The Do’s and Don’ts of Importing Manure

By : Charles White, Assistant Professor of Soil Fertility and Nutrient Management, and Robert Meinen, Senior Extension Associate

Poultry litter delivered to an improved stacking pad. Photo: Hanna Wells, Penn State

Many livestock farms in the region produce an abundance of nutrient rich manure, so much so that they must look for additional land beyond their own farm to spread it in order to prevent nutrient over-applications. By importing manure from these farms, you can both obtain a relatively economical source of nutrients as well as help maintain nutrient balances on cropland across the region. Below are a few things worth considering when you import manure onto your farm.

Do have a plan. In Pennsylvania, any farm that produces or handles manure must have a Manure Management Plan (MMP) unless the farm is additionally regulated by Act 38 or the federal CAFO program, in which case more detailed types of plans are required. An MMP can be written by a farmer and does not need to be submitted for approval but must be made available for inspection upon request by the Department of Environmental Protection or delegated Conservation Districts. An MMP is a simple document that identifies the appropriate rates of manure to be used on different crops in different fields, identifies environmentally sensitive areas such as streams, ponds, wells, or other water sources and provides a place for record keeping. More information about MMPs is available at the Pennsylvania Nutrient Management Program website.

Don’t spread within setbacks from environmentally sensitive areas. Pennsylvania regulations require mechanical manure application setbacks from certain water features. MMPs have a basic setback of 100 feet from surface waters, sinkholes, and drinking wells, but this setback can be reduced in some cases by implementing certain best management practices. If you receive manure from an exporting Act 38 farm, it will come with a balance sheet that may specify an even greater setback of 150 feet from surface water, so check carefully what the balance sheet requires.

Do consider using a manure broker, commercial hauler, and/or commercial applicator to obtain and apply your imported manure. Manure brokers are licensed to take responsibility of manure from exporting farm operations and can write nutrient balance sheets that determine appropriate manure application rates for different cropping scenarios on your farm. Commercial haulers have the right equipment and training to safely deliver manure to your farm. If available in your area, hiring a commercial applicator to make the manure application could be a wise choice, especially if handling manure is new to you. Commercial applicators will have capable spreading equipment with well-calibrated application rates. Their equipment is likely to have rate controllers that can achieve more uniform applications, or even variable rate applications according to a prescription map. Commercial applicators may also be able to offer manure injection services to reduce odors that may offend neighbors and increase nitrogen (N) availability by reducing volatilization.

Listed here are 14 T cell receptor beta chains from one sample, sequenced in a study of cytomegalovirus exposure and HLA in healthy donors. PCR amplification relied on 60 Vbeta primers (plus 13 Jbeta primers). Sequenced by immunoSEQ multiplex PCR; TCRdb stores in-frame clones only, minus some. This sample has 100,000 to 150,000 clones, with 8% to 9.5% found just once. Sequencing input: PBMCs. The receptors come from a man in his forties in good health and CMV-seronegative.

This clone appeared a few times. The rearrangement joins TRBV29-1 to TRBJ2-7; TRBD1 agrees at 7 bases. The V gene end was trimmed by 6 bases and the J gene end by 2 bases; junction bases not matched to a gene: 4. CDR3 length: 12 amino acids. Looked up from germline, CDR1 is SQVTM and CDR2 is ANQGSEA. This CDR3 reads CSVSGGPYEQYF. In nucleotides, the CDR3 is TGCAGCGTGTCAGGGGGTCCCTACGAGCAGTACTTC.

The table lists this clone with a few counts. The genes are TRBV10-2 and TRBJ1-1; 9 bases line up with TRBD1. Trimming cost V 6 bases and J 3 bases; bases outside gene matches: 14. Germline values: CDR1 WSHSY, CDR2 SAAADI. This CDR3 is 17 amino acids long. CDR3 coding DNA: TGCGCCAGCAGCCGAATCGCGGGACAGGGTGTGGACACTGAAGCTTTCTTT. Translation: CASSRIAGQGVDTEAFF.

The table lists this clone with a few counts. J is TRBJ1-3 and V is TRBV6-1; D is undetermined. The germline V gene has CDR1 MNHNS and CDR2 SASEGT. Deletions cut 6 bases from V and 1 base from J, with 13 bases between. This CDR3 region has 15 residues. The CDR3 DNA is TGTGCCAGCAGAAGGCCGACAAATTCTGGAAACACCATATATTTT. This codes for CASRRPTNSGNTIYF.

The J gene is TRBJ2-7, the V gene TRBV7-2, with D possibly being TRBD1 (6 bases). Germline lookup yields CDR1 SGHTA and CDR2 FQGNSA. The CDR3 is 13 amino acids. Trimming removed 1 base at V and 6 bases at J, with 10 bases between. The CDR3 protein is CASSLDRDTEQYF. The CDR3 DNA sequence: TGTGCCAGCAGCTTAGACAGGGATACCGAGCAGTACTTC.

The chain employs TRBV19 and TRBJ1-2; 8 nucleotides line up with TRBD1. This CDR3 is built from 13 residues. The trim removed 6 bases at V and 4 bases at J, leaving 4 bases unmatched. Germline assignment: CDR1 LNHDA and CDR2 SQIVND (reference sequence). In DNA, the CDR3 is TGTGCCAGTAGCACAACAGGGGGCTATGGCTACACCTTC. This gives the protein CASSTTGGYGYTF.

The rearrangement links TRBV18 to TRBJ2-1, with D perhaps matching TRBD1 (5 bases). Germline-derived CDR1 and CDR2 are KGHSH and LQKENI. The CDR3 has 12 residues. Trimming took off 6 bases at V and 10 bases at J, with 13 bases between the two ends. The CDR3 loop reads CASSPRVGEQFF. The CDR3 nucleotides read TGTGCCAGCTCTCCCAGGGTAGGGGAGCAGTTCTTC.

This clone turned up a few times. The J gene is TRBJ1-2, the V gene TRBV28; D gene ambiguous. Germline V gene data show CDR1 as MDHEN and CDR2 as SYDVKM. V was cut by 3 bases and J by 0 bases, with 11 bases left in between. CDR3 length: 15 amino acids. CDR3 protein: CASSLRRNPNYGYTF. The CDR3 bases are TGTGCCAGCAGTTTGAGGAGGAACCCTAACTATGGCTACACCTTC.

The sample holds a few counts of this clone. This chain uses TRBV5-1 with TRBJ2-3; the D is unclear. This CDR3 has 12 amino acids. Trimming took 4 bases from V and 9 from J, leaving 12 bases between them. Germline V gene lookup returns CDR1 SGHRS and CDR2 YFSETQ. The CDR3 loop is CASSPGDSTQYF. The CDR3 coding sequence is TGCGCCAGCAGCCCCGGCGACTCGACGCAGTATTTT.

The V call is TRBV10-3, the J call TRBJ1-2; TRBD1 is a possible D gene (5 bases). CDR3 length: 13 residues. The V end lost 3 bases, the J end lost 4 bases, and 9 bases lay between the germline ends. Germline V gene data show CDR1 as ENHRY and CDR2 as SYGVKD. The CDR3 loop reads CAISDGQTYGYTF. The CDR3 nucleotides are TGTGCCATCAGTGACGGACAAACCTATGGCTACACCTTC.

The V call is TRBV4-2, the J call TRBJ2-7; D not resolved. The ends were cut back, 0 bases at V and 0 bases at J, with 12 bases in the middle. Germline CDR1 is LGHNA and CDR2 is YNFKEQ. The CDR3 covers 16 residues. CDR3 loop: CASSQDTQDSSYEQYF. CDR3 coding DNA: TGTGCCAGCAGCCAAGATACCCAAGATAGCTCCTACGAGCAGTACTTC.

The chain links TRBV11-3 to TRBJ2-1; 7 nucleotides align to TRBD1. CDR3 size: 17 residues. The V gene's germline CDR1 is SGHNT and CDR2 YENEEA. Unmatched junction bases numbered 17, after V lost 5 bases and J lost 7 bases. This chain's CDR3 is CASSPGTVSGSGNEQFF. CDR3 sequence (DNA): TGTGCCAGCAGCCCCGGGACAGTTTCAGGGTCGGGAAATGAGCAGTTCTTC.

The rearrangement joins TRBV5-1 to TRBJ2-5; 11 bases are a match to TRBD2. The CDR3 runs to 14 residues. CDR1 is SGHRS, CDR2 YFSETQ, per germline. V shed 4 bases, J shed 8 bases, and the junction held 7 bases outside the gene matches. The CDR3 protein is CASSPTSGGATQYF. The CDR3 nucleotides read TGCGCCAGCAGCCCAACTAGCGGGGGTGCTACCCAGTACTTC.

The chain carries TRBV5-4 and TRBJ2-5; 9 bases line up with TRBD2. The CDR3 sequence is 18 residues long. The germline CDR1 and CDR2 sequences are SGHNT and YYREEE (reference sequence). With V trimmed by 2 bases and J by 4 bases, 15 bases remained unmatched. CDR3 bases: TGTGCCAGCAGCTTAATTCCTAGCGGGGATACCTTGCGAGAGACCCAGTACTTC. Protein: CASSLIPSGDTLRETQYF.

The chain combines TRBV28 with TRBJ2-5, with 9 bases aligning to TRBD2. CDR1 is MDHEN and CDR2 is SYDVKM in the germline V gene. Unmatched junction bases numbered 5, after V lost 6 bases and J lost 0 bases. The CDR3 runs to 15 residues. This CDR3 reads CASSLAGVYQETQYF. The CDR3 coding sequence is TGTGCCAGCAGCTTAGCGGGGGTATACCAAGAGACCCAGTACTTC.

Don’t apply manure in the winter or other risky periods if you can avoid it. Farms that import manure should do so with consideration for application timing that minimizes nutrient losses and environmental risk. There is no good reason for a farm to go through the effort to import manure only to spread it at a risky time of year or to store it improperly. If importing manure to apply in the fall for use by a crop the next summer, plant a cover crop to scavenge nutrients over the winter and recycle them for the summer crop. If solid manure is to be stored through the winter for more than 120 days, it must be covered or placed on an improved stacking pad. If stacked in-field, keep the stack out of concentrated water flow paths, 100 feet away from surface waters or well heads, locate it near the tops of slopes, and divert upslope water flow away from the pile.

Do consider getting soil tests for the fields where manure will be spread. Without a soil test, MMPs and Nutrient Balance Sheets developed by brokers must use phosphorus-balanced manure application rates. These rates often do not supply enough nitrogen to the crop, so supplemental nitrogen fertilizer must be used. With a soil test, if the Mehlich 3 phosphorus (P) concentration is below 200 ppm, a nitrogen-balanced manure application rate can be used and appropriate rates of supplemental fertilizer can be determined based on the soil test recommendation.

Don’t put a dollar value on the nutrients contained in manure that you do not need according to a soil test or that will not be available due to nitrogen volatilization. Imported manure may seem like a great value when you tally up the total N, P, and K (potassium) content. However, when considering the value of the manure nutrients on your farm, you should only put a dollar value on the nutrients that would replace what you would have needed to purchase as fertilizer. If your soil tests levels for P and K are already above optimum and the soil test recommendation is zero, then the P and K contained in the manure do not have an immediate value to the farm in replacing fertilizer costs. Similarly, the application management of the manure (time of year, incorporation method, use of a cover crop or not) will determine the quantity of available N that can substitute for fertilizer, and only this quantity should be considered.

Taking into account these basic considerations will help you import manure nutrients in a way that is legal, safe, convenient, and economical.

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